A mother has told of how she has needed 30 amputations in six years due to a host of debilitating diseases.
Sarah Cox was diagnosed with an aggressive form of Raynaud's disease, which cuts off the blood circulation to her hands and feet, when she was 17.
The 32-year-old also has scleroderma and lupus, two conditions which cause the immune system to destroy healthy cells.
She has been forced to have most of her fingers and a toe amputated and was medically retired from her job as an emergency call operator with the police in 2011.
Mrs Cox, from Kingswood in Bristol, was told she'd likely never have a child because the stress of pregnancy on her organs could kill her.
But the defiant mother went on to marry, join the police force and have a child.
Mrs Cox said she's always refused to see herself as a victim and modestly claims she is simply 'adaptable'.
She said: 'I do have those private moments when I wobble, and I have cried a lot and felt lonely going through this over the years.
'But I am stubborn, and I am determined to get as much as I can out of life.'
Recalling her schooldays, Mrs Cox, whose son James is now 10, said: 'My hands would go purple when it was very cold.
'One of my schoolfriends said I should get checked out, so I went to the GP who sent me straight to the rheumatology clinic, where the specialists said, "We need to get you into hospital and start treatment today."
'I felt their words wash over me as they told me I had Raynaud's and lupus. I was just thinking "This is not part of my life plan. I'm going to university".
'I was given steroids intravenously to help with the joint pain I had in my knees and wrists and was in hospital for a fortnight while they treated me for the damage done to my organs.'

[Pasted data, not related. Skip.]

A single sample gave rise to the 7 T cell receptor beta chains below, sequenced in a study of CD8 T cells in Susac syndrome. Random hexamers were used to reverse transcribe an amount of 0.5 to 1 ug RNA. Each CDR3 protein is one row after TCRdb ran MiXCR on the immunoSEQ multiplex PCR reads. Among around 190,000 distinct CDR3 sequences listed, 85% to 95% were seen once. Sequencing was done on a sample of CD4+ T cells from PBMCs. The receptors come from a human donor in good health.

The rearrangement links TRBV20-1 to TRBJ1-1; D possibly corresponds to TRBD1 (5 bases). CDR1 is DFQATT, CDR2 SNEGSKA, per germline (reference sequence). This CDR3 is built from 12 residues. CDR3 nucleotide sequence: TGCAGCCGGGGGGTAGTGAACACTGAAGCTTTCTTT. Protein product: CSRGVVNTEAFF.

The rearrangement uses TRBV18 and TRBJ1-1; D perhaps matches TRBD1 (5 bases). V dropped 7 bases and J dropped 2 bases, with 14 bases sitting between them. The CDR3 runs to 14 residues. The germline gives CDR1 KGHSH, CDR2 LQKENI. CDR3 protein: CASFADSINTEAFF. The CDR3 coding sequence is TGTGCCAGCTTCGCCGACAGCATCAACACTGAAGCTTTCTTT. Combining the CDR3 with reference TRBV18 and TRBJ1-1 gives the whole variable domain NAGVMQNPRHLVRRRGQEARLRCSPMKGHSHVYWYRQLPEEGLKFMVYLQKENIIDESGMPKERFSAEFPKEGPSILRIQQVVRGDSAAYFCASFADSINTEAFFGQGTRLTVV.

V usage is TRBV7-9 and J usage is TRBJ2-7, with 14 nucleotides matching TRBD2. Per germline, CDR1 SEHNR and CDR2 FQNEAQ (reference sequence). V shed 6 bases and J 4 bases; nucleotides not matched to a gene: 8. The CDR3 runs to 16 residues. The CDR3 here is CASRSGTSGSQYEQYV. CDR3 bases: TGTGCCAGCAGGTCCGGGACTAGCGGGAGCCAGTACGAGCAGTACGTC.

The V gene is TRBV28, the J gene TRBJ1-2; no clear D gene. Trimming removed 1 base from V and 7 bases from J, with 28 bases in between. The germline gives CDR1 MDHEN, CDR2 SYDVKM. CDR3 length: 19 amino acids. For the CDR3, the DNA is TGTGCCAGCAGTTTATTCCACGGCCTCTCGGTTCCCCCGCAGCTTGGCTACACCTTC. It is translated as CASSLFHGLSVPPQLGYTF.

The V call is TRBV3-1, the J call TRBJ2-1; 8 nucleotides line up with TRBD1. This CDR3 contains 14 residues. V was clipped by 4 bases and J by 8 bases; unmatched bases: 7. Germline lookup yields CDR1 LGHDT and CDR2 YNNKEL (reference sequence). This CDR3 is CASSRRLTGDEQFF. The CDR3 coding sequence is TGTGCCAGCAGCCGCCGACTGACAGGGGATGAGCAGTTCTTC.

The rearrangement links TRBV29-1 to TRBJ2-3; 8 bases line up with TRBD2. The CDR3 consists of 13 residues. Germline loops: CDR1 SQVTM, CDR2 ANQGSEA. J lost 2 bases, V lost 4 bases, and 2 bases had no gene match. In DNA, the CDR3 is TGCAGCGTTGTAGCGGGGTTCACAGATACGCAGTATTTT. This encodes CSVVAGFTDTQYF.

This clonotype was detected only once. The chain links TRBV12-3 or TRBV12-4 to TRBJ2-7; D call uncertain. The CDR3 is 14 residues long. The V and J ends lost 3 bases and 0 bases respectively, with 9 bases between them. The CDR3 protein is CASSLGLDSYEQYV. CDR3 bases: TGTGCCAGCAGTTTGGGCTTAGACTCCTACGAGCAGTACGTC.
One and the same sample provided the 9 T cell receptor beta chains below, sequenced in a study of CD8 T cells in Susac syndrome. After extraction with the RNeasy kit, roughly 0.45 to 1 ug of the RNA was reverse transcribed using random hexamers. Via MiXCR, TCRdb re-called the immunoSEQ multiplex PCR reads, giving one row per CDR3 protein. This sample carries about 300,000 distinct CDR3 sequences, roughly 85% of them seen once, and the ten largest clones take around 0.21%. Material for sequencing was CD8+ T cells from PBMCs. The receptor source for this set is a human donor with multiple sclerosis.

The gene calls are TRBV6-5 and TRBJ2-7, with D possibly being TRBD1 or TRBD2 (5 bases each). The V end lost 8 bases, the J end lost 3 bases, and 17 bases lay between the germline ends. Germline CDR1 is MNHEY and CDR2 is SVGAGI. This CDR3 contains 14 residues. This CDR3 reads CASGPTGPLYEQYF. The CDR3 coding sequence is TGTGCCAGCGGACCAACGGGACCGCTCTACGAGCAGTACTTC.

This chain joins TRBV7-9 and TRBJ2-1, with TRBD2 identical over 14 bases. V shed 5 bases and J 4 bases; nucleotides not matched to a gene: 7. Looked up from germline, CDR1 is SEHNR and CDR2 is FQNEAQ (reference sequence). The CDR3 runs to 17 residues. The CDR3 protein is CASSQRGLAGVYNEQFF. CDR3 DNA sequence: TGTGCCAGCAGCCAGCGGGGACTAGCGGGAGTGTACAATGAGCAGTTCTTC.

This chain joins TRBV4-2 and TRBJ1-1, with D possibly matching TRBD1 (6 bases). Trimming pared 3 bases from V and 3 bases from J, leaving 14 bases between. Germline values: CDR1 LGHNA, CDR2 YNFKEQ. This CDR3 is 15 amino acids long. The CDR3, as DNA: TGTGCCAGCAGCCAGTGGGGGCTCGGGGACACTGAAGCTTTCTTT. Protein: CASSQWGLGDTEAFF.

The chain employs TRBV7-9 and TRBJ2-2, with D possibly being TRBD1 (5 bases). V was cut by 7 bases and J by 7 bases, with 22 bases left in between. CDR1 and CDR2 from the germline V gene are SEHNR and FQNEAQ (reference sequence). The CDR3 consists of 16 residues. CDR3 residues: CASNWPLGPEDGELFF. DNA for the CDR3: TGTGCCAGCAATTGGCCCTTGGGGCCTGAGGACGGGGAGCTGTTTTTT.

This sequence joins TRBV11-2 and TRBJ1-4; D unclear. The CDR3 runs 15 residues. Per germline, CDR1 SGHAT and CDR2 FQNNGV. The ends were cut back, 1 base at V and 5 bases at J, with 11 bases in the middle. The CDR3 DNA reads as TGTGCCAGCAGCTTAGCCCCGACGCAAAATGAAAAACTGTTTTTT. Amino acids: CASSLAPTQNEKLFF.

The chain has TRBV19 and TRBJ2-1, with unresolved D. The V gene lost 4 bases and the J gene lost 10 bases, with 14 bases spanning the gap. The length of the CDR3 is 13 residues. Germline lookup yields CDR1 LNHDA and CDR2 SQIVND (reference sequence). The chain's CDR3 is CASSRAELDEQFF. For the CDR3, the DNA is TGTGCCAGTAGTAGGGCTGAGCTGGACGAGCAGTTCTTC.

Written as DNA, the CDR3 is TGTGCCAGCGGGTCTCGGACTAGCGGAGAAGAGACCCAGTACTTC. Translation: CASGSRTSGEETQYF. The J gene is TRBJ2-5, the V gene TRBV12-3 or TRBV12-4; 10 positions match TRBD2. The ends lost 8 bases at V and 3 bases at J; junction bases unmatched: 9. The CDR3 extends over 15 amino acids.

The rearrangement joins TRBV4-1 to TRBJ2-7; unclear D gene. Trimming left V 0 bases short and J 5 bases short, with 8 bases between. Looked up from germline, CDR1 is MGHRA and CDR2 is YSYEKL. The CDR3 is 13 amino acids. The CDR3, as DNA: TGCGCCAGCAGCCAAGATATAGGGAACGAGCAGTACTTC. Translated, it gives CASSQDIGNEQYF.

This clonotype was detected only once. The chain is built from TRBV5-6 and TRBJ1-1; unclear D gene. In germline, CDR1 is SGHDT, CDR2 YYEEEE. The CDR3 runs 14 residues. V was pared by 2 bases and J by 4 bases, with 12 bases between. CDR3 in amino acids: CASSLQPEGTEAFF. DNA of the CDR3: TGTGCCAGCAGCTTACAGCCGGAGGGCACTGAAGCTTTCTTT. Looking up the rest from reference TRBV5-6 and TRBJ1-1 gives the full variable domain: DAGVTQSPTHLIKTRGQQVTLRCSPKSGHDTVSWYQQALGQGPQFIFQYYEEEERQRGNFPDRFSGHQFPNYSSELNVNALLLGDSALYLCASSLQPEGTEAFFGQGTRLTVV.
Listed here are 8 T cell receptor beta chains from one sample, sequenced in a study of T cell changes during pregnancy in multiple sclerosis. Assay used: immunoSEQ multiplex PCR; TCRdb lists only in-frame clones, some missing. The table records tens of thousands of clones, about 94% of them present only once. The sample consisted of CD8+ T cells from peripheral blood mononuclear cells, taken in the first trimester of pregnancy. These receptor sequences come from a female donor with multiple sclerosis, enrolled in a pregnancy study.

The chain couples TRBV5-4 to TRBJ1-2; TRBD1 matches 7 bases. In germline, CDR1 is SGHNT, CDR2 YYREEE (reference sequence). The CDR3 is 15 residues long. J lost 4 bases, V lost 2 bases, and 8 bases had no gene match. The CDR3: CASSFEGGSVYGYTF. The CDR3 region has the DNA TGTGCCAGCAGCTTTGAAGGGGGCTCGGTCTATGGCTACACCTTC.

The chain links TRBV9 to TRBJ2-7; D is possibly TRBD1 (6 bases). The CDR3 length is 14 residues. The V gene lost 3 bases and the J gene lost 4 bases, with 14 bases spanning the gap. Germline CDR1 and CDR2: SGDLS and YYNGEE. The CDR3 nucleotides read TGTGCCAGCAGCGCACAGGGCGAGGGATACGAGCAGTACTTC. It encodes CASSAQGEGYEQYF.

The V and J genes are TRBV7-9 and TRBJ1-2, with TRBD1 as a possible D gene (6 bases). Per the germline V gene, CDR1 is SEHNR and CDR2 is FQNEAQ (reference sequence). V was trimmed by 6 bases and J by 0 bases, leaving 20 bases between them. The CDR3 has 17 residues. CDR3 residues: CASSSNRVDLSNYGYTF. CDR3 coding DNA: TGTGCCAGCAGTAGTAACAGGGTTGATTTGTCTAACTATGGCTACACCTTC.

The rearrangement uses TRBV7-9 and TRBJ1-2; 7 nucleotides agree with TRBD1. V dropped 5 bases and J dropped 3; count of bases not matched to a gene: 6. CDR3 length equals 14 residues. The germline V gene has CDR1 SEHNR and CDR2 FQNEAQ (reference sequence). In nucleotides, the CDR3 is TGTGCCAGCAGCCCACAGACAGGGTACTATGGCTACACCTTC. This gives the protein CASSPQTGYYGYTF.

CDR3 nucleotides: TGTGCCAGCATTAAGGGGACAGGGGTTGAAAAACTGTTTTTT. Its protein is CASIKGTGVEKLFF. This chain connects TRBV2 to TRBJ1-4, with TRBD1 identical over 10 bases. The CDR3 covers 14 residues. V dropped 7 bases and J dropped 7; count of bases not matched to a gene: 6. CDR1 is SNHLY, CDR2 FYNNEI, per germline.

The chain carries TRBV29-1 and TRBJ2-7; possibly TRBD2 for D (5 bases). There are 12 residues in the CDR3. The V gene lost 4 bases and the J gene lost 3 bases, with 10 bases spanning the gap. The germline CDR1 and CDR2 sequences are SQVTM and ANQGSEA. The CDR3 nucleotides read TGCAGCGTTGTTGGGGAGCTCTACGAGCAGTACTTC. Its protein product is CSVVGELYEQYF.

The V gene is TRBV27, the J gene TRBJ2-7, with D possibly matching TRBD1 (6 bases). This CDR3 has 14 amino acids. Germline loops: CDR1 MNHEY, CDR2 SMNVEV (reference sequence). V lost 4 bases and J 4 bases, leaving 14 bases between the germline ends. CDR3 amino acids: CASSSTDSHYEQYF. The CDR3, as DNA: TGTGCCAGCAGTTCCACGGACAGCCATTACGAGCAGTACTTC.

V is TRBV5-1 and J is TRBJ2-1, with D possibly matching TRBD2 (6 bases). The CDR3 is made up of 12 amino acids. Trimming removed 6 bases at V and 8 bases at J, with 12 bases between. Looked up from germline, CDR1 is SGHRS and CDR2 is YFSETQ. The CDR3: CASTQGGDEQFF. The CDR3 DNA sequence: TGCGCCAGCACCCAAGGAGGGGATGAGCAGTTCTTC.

In patients with lupus the immune system attacks the body and can cause serious damage to organs including the lungs and kidneys.
As soon as she was discharged, Mrs Cox returned to school to study for her exams.
When one of her teachers told her nobody would think less of her if she dropped out to prioritise her health, she replied: 'I'm going to get my A levels, watch me.'
True to her word, despite numerous stints in hospital, Mrs Cox passed her exams in 2004, shortly after she began dating her now-husband, Rob.
'When I first met Rob, I didn't think I wanted to complicate my life with the distraction of a relationship, but I soon realised what a stable and nurturing influence he is, he's just wonderful,' she said.
Then, having been told she would struggle to conceive, Mrs Cox became pregnant in 2008.
She said: 'When I was 22, we decided we wanted a baby so went to talk to the doctors who said "Your disease is very active right now. Maybe wait and see if it settles before trying to get pregnant".
'But this is a progressive disease, which means things can also get worse, so we decided to go ahead - and James was conceived.'
Monitored weekly, by the time she was 36 weeks into her pregnancy, doctors told her the strain it was putting on her heart and liver meant the baby needed to come out right away.
'We had always had a plan with the doctors, knowing our baby might be premature, but he weighed 7lb 4oz when he was born healthy, fit and fine,' she added.
'I just felt so lucky and so blessed. I loved every minute of being pregnant, but having a baby was a shock, as it is for any new mum.
'The big difference for me was that I had to get him used to being looked after by family members when he was just a few weeks old, because I was in and out of hospital myself.'
Mrs Cox and her husband, 34, tied the knot in 2011. But the mother's health continued to deteriorate and by the age of 24 she had her first operation.
Medics had to remove some of her fingernails, following infection to the surrounding tissue.